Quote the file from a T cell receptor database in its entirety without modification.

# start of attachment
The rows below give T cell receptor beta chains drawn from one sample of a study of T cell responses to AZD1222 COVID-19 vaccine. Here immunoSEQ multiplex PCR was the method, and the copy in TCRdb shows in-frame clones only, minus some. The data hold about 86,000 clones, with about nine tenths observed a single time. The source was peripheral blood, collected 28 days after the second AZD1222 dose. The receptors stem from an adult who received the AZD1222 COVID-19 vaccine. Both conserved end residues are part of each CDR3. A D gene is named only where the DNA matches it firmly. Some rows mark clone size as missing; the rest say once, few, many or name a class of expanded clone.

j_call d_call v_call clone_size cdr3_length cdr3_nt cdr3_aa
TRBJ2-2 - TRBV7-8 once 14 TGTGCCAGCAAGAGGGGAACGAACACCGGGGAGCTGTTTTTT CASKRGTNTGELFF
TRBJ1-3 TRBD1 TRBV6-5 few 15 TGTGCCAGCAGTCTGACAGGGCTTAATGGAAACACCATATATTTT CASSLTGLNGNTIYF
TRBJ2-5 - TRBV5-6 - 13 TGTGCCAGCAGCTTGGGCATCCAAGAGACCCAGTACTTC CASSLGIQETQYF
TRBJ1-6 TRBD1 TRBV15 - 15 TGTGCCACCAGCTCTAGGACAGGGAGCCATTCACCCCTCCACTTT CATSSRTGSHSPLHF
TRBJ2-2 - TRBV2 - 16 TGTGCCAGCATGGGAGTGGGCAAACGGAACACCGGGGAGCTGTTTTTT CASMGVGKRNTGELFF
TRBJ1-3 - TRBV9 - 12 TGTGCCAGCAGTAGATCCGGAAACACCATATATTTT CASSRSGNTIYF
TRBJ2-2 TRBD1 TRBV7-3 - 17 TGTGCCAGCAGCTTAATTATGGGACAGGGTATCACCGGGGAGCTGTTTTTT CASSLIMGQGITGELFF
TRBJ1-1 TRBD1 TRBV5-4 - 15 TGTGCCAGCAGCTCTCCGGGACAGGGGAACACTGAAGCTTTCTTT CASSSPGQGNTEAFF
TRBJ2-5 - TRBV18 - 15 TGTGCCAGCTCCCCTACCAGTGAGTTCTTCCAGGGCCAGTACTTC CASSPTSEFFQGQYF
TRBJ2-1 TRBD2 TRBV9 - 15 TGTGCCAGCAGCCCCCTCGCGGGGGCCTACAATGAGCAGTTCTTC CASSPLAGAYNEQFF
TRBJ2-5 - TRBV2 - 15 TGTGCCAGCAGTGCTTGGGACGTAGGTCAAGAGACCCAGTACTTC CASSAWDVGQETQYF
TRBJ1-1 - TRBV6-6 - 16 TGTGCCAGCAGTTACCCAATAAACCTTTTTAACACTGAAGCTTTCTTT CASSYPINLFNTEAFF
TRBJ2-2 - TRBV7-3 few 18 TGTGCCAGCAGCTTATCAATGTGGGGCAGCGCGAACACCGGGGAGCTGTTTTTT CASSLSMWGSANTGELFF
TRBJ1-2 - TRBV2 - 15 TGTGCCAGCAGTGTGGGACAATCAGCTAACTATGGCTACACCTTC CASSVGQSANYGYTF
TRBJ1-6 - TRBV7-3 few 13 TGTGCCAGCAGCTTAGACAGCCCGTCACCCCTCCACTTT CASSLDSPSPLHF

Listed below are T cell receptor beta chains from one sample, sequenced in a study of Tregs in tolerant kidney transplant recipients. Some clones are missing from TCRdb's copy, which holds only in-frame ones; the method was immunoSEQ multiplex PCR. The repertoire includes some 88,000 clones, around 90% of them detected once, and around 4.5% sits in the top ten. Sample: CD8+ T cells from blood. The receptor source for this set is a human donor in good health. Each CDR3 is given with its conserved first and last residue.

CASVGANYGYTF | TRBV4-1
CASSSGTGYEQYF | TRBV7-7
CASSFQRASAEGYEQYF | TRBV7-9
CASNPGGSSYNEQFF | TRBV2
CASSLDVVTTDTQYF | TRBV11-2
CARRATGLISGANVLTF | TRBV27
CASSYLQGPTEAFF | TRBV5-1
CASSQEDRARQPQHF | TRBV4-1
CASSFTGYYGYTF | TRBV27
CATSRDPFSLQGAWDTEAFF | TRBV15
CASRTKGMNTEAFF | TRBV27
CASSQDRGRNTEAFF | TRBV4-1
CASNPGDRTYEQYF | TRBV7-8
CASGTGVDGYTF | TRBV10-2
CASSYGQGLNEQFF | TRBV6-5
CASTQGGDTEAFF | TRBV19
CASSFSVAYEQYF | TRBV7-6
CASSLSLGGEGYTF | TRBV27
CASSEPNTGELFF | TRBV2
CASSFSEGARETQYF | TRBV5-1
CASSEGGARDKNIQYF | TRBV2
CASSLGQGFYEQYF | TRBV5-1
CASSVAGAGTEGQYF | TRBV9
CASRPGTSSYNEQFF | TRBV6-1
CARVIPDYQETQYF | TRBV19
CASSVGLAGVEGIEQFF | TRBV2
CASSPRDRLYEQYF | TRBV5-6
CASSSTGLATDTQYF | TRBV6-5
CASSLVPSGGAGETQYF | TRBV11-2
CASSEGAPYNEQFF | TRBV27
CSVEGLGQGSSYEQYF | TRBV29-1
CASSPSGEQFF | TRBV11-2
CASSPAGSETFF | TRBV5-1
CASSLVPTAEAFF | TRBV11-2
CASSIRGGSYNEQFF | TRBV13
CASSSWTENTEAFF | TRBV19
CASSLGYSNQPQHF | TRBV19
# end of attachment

The rows below give T cell receptor beta chains drawn from one sample of a study of T cell responses to AZD1222 COVID-19 vaccine. Here immunoSEQ multiplex PCR was the method, and the copy in TCRdb shows in-frame clones only, minus some. The data hold about 86,000 clones, with about nine tenths observed a single time. The source was peripheral blood, collected 28 days after the second AZD1222 dose. The receptors stem from an adult who received the AZD1222 COVID-19 vaccine. Both conserved end residues are part of each CDR3. A D gene is named only where the DNA matches it firmly. Some rows mark clone size as missing; the rest say once, few, many or name a class of expanded clone.

j_call d_call v_call clone_size cdr3_length cdr3_nt cdr3_aa
TRBJ2-2 - TRBV7-8 once 14 TGTGCCAGCAAGAGGGGAACGAACACCGGGGAGCTGTTTTTT CASKRGTNTGELFF
TRBJ1-3 TRBD1 TRBV6-5 few 15 TGTGCCAGCAGTCTGACAGGGCTTAATGGAAACACCATATATTTT CASSLTGLNGNTIYF
TRBJ2-5 - TRBV5-6 - 13 TGTGCCAGCAGCTTGGGCATCCAAGAGACCCAGTACTTC CASSLGIQETQYF
TRBJ1-6 TRBD1 TRBV15 - 15 TGTGCCACCAGCTCTAGGACAGGGAGCCATTCACCCCTCCACTTT CATSSRTGSHSPLHF
TRBJ2-2 - TRBV2 - 16 TGTGCCAGCATGGGAGTGGGCAAACGGAACACCGGGGAGCTGTTTTTT CASMGVGKRNTGELFF
TRBJ1-3 - TRBV9 - 12 TGTGCCAGCAGTAGATCCGGAAACACCATATATTTT CASSRSGNTIYF
TRBJ2-2 TRBD1 TRBV7-3 - 17 TGTGCCAGCAGCTTAATTATGGGACAGGGTATCACCGGGGAGCTGTTTTTT CASSLIMGQGITGELFF
TRBJ1-1 TRBD1 TRBV5-4 - 15 TGTGCCAGCAGCTCTCCGGGACAGGGGAACACTGAAGCTTTCTTT CASSSPGQGNTEAFF
TRBJ2-5 - TRBV18 - 15 TGTGCCAGCTCCCCTACCAGTGAGTTCTTCCAGGGCCAGTACTTC CASSPTSEFFQGQYF
TRBJ2-1 TRBD2 TRBV9 - 15 TGTGCCAGCAGCCCCCTCGCGGGGGCCTACAATGAGCAGTTCTTC CASSPLAGAYNEQFF
TRBJ2-5 - TRBV2 - 15 TGTGCCAGCAGTGCTTGGGACGTAGGTCAAGAGACCCAGTACTTC CASSAWDVGQETQYF
TRBJ1-1 - TRBV6-6 - 16 TGTGCCAGCAGTTACCCAATAAACCTTTTTAACACTGAAGCTTTCTTT CASSYPINLFNTEAFF
TRBJ2-2 - TRBV7-3 few 18 TGTGCCAGCAGCTTATCAATGTGGGGCAGCGCGAACACCGGGGAGCTGTTTTTT CASSLSMWGSANTGELFF
TRBJ1-2 - TRBV2 - 15 TGTGCCAGCAGTGTGGGACAATCAGCTAACTATGGCTACACCTTC CASSVGQSANYGYTF
TRBJ1-6 - TRBV7-3 few 13 TGTGCCAGCAGCTTAGACAGCCCGTCACCCCTCCACTTT CASSLDSPSPLHF

Listed below are T cell receptor beta chains from one sample, sequenced in a study of Tregs in tolerant kidney transplant recipients. Some clones are missing from TCRdb's copy, which holds only in-frame ones; the method was immunoSEQ multiplex PCR. The repertoire includes some 88,000 clones, around 90% of them detected once, and around 4.5% sits in the top ten. Sample: CD8+ T cells from blood. The receptor source for this set is a human donor in good health. Each CDR3 is given with its conserved first and last residue.

CASVGANYGYTF | TRBV4-1
CASSSGTGYEQYF | TRBV7-7
CASSFQRASAEGYEQYF | TRBV7-9
CASNPGGSSYNEQFF | TRBV2
CASSLDVVTTDTQYF | TRBV11-2
CARRATGLISGANVLTF | TRBV27
CASSYLQGPTEAFF | TRBV5-1
CASSQEDRARQPQHF | TRBV4-1
CASSFTGYYGYTF | TRBV27
CATSRDPFSLQGAWDTEAFF | TRBV15
CASRTKGMNTEAFF | TRBV27
CASSQDRGRNTEAFF | TRBV4-1
CASNPGDRTYEQYF | TRBV7-8
CASGTGVDGYTF | TRBV10-2
CASSYGQGLNEQFF | TRBV6-5
CASTQGGDTEAFF | TRBV19
CASSFSVAYEQYF | TRBV7-6
CASSLSLGGEGYTF | TRBV27
CASSEPNTGELFF | TRBV2
CASSFSEGARETQYF | TRBV5-1
CASSEGGARDKNIQYF | TRBV2
CASSLGQGFYEQYF | TRBV5-1
CASSVAGAGTEGQYF | TRBV9
CASRPGTSSYNEQFF | TRBV6-1
CARVIPDYQETQYF | TRBV19
CASSVGLAGVEGIEQFF | TRBV2
CASSPRDRLYEQYF | TRBV5-6
CASSSTGLATDTQYF | TRBV6-5
CASSLVPSGGAGETQYF | TRBV11-2
CASSEGAPYNEQFF | TRBV27
CSVEGLGQGSSYEQYF | TRBV29-1
CASSPSGEQFF | TRBV11-2
CASSPAGSETFF | TRBV5-1
CASSLVPTAEAFF | TRBV11-2
CASSIRGGSYNEQFF | TRBV13
CASSSWTENTEAFF | TRBV19
CASSLGYSNQPQHF | TRBV19